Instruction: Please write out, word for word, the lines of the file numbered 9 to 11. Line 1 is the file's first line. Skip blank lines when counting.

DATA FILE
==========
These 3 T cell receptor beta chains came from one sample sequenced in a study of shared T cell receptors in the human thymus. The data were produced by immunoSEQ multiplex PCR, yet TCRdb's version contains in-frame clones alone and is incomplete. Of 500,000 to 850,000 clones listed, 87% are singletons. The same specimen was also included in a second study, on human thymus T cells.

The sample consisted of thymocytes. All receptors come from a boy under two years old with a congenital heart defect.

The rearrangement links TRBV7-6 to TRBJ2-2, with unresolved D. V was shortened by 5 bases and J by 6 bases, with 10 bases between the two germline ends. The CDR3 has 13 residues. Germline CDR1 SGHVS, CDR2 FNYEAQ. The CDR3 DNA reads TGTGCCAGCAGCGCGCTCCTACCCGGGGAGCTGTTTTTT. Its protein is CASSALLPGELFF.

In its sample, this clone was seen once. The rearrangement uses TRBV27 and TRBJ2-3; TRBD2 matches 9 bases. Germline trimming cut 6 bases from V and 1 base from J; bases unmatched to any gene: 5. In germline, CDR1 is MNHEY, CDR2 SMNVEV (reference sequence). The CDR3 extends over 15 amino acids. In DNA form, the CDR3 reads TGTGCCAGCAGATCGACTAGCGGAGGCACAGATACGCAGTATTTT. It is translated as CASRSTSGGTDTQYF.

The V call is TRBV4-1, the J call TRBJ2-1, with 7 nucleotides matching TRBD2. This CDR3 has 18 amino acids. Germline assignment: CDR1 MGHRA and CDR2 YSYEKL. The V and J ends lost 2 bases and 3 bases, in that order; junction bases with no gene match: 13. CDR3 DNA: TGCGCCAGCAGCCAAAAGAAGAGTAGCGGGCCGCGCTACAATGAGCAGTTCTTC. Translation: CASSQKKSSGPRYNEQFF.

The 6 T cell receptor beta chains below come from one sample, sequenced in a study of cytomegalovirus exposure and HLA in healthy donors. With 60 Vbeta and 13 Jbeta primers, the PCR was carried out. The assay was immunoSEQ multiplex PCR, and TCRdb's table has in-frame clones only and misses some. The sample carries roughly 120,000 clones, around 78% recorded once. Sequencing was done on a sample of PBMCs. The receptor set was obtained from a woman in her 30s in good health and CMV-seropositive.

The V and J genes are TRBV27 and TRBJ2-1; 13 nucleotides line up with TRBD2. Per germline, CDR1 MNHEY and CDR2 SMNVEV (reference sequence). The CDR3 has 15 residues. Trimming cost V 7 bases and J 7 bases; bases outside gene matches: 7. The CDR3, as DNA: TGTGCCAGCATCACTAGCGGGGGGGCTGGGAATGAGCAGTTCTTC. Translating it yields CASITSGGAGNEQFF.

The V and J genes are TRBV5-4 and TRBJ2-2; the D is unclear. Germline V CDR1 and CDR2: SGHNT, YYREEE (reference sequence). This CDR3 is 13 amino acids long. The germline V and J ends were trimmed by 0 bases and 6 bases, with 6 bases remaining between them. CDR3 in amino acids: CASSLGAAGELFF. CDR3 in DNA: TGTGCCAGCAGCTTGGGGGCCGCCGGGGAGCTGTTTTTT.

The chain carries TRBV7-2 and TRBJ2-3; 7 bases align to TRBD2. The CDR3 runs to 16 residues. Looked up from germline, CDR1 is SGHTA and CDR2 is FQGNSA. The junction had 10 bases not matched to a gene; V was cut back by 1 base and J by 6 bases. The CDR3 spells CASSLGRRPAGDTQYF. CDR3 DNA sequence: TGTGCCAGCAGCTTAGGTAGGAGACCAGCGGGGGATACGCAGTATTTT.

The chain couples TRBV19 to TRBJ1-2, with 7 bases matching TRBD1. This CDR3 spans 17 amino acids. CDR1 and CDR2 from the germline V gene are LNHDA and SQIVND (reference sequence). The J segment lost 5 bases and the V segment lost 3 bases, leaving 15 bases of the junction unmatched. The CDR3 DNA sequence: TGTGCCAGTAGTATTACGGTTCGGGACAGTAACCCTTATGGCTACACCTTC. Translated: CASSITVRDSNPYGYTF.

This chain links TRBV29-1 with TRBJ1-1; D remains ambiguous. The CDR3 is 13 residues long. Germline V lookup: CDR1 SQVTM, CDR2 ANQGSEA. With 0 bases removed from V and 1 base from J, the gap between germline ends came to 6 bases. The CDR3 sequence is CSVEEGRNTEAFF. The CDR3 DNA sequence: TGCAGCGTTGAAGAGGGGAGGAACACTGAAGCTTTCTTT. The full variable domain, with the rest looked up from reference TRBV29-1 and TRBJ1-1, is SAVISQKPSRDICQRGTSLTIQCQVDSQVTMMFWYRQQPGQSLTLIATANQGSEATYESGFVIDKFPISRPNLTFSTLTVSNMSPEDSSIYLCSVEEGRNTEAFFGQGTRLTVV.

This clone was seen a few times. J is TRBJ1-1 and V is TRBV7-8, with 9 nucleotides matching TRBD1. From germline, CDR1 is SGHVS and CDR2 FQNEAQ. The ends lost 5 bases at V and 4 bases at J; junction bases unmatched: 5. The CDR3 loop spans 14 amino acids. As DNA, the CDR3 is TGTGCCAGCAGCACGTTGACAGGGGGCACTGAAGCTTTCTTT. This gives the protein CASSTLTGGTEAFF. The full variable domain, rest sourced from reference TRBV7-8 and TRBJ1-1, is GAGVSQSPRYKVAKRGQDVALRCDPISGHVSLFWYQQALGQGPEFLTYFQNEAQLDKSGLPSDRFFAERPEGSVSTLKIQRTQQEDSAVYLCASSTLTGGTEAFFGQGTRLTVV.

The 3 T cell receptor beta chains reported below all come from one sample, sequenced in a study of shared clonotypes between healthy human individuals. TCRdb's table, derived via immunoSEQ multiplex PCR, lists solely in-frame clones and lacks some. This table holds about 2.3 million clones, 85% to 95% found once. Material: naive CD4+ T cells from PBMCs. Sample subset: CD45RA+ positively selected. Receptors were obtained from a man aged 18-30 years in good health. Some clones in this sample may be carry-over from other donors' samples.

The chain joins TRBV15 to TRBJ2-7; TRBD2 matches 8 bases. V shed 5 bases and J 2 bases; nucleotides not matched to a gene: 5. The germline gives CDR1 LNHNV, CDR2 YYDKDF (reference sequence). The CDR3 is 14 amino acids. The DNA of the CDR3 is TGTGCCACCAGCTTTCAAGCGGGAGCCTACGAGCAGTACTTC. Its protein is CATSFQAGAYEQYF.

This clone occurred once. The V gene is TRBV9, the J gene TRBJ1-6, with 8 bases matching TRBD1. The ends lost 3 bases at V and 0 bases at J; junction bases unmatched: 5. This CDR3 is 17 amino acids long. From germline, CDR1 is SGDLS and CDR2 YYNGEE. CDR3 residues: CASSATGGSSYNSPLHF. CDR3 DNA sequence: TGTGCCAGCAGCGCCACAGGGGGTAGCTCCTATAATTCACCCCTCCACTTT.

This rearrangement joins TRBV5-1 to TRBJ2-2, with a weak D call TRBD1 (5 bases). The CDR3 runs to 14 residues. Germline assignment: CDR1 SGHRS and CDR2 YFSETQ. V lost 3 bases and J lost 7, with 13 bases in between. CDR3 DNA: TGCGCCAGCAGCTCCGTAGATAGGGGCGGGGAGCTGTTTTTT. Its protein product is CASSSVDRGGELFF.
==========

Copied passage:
The chain carries TRBV7-2 and TRBJ2-3; 7 bases align to TRBD2. The CDR3 runs to 16 residues. Looked up from germline, CDR1 is SGHTA and CDR2 is FQGNSA. The junction had 10 bases not matched to a gene; V was cut back by 1 base and J by 6 bases. The CDR3 spells CASSLGRRPAGDTQYF. CDR3 DNA sequence: TGTGCCAGCAGCTTAGGTAGGAGACCAGCGGGGGATACGCAGTATTTT.

The chain couples TRBV19 to TRBJ1-2, with 7 bases matching TRBD1. This CDR3 spans 17 amino acids. CDR1 and CDR2 from the germline V gene are LNHDA and SQIVND (reference sequence). The J segment lost 5 bases and the V segment lost 3 bases, leaving 15 bases of the junction unmatched. The CDR3 DNA sequence: TGTGCCAGTAGTATTACGGTTCGGGACAGTAACCCTTATGGCTACACCTTC. Translated: CASSITVRDSNPYGYTF.

This chain links TRBV29-1 with TRBJ1-1; D remains ambiguous. The CDR3 is 13 residues long. Germline V lookup: CDR1 SQVTM, CDR2 ANQGSEA. With 0 bases removed from V and 1 base from J, the gap between germline ends came to 6 bases. The CDR3 sequence is CSVEEGRNTEAFF. The CDR3 DNA sequence: TGCAGCGTTGAAGAGGGGAGGAACACTGAAGCTTTCTTT. The full variable domain, with the rest looked up from reference TRBV29-1 and TRBJ1-1, is SAVISQKPSRDICQRGTSLTIQCQVDSQVTMMFWYRQQPGQSLTLIATANQGSEATYESGFVIDKFPISRPNLTFSTLTVSNMSPEDSSIYLCSVEEGRNTEAFFGQGTRLTVV.